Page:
Friday, September 12, 2008

Creation in the classroom

Weird. Its happening on this side of the pond. [BBC News Link]

I thought the 'teaching creationism as science' debate was a peculiarly American issue. But some leading someone (actually the director of education at the Royal Society; a biologist and reverend) has opened the debate up in the UK.

I have no problem with creationism being taught in the classroom.

But I do have problems with creationism being taught as science and as an alternative explanation to evolution.
  1. It simply is not science. Creationism in its many forms (bearing in mind that Hindu creationism is completely different from Judeo-Christian creationism, etc.) is an explanation of how we got here based on dogma, tradition and (possibly) divine revelation at some point in the past. It may be true. But. It is not science. It is not a testable theory, it is not based on empirical observation. Thus it is completely outwith the remit of science and should not, therefore, be taught in science class.

  2. It also is not an alternative to evolution. The theory of evolution - a description of the process by which one thing can slowly turn into a different thing over a span of many generations - has no explanation of the start point. It describes the change from A to B, from B to C, and so on, but cannot offer any explanation as to the origin of A. Evolution assumes a population of the original things as a starting point. Creationism, on the other hand, only offers an explanation of where the original things came from. Creationism itself does not consider the change from thing A into thing B. One creationist school of thought allows for evolution to work after the initial creative act. Another school of creationist thought says that we were created more or less as we are and there was no evolution.
Sigh. I wish they would teach kids how to think about issues in school, rather than just presenting them with issues as if they were facts. There are actually very few facts that we can be absolutely sure of in the realms of both science and faith.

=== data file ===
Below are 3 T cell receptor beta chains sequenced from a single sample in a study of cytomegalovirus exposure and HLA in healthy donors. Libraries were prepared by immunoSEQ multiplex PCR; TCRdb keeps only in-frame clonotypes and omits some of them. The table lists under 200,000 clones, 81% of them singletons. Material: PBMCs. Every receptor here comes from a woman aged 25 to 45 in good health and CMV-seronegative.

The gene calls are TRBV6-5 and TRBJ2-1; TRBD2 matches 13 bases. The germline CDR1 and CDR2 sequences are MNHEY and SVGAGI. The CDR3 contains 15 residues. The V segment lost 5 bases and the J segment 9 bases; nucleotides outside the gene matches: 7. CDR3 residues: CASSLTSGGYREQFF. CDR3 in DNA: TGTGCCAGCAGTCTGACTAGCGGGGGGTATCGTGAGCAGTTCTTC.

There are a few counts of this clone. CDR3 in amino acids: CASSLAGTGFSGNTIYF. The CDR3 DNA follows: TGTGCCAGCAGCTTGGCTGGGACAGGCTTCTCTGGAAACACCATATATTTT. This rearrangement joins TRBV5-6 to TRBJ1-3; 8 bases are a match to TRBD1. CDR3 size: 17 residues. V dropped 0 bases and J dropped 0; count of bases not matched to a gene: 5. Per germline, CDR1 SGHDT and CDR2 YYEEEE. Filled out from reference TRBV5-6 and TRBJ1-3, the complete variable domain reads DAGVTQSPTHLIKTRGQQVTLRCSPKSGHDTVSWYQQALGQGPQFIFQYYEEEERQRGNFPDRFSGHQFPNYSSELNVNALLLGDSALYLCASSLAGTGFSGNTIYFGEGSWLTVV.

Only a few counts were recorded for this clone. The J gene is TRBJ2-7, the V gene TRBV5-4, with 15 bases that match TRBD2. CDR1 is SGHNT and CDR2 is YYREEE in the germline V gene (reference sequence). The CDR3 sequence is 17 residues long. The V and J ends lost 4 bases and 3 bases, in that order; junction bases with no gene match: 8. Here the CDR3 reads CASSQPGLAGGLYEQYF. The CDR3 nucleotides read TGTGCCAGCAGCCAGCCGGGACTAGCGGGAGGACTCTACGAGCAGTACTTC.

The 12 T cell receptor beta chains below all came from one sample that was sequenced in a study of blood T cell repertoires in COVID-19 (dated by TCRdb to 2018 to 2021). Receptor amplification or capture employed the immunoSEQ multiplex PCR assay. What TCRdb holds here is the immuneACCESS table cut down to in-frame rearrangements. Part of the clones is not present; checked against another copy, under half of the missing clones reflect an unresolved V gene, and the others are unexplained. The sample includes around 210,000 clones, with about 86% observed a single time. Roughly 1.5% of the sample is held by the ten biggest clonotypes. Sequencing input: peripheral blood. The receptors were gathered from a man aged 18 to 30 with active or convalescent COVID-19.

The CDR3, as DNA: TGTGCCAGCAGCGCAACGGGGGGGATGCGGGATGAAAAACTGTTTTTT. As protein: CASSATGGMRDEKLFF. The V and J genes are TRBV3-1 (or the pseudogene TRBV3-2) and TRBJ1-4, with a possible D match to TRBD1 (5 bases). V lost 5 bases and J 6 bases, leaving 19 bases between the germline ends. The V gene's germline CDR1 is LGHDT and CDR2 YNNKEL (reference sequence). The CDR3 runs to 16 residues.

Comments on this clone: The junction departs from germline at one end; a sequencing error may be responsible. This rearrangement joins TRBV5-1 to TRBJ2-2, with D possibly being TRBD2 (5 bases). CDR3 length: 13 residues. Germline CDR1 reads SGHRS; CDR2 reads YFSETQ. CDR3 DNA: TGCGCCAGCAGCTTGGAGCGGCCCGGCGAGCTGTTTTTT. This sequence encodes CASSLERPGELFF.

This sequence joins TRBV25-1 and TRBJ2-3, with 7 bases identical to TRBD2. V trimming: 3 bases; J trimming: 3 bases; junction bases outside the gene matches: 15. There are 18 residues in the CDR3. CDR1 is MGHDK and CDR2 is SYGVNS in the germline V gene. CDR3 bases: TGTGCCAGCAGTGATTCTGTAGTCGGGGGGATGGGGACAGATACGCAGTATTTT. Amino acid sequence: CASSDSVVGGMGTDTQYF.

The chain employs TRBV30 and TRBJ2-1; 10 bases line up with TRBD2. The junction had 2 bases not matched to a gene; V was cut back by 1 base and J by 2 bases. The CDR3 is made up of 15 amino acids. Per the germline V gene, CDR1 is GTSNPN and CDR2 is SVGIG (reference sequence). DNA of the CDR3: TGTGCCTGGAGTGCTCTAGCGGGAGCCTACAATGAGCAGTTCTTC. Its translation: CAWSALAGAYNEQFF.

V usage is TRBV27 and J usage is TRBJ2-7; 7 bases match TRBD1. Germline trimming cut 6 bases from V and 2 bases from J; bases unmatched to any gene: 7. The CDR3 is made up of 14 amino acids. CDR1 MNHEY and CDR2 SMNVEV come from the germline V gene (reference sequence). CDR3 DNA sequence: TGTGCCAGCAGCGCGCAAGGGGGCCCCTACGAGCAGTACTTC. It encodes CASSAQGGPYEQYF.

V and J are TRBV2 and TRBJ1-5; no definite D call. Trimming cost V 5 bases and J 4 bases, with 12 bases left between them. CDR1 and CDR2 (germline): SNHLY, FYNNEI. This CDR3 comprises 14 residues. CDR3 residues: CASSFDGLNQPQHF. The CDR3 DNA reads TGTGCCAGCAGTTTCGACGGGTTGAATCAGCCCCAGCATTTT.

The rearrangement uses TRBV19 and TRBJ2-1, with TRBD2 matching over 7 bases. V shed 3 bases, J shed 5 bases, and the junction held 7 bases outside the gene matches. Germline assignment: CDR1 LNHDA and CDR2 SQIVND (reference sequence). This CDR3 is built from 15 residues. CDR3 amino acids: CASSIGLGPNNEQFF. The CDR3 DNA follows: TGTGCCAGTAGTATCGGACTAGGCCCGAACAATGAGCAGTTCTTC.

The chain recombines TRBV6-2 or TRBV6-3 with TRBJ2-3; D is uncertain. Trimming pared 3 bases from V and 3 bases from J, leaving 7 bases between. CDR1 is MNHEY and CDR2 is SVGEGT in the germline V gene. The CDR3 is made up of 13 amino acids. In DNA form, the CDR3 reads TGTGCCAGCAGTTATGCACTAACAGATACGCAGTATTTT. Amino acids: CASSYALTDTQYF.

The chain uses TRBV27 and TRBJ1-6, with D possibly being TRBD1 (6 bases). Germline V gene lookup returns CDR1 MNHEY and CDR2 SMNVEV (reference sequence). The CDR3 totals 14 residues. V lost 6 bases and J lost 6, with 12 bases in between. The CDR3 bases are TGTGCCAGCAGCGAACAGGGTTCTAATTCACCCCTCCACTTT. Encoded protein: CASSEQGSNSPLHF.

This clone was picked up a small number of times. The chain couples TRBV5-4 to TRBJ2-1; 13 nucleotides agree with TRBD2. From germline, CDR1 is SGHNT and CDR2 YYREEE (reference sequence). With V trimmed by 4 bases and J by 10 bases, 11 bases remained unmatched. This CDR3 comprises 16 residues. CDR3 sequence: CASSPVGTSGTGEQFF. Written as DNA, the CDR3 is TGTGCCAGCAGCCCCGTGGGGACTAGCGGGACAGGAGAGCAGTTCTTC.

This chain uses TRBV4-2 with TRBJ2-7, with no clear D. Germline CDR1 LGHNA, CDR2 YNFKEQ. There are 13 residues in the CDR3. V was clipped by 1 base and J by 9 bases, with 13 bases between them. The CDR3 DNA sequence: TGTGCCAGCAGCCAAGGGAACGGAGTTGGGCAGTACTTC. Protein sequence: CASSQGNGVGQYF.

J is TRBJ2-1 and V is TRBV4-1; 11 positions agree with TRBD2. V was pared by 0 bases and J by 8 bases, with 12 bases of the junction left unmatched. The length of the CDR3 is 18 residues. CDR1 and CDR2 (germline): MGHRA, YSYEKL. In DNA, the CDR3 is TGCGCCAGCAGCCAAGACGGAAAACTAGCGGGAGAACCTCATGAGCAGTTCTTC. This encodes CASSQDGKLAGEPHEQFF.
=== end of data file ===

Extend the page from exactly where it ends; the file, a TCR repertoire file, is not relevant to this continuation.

Anonymous said...


I'm planning on shortly posting a similar blog and wholeheartedly agree with you. It's nice to see other Christian scientists who "get it" and will publicly say so. Good man and loving the cartoon!

David Meldrum said...

Um....he actually said it shouldn't be taught as a theory but as a "cultural world view". So that shouldn't be a problem, should it?

Ricky Carvel said...

Yes Dave, the original comments weren't suggesting it should be taught as science, but that isn't what the press heard. All the news reports and web stuff I read which followed the original comments concerned the 'creationism as science' debate...

Chris Hamer-Hodges said...

For me the main problem here (in the UK) is not that creation is taught as science - as you say it's not this side of the pond (and I agree - I don't think it should be!) - but that Darwinism is taught like faith (and an intolerant faith at that). The Michael Reiss incident shows that those who even suggest opening the theory up to debate are branded as "heretics" and treated shamefully. This is not scientific behaviour, particularly when much better theories are held with much more humility.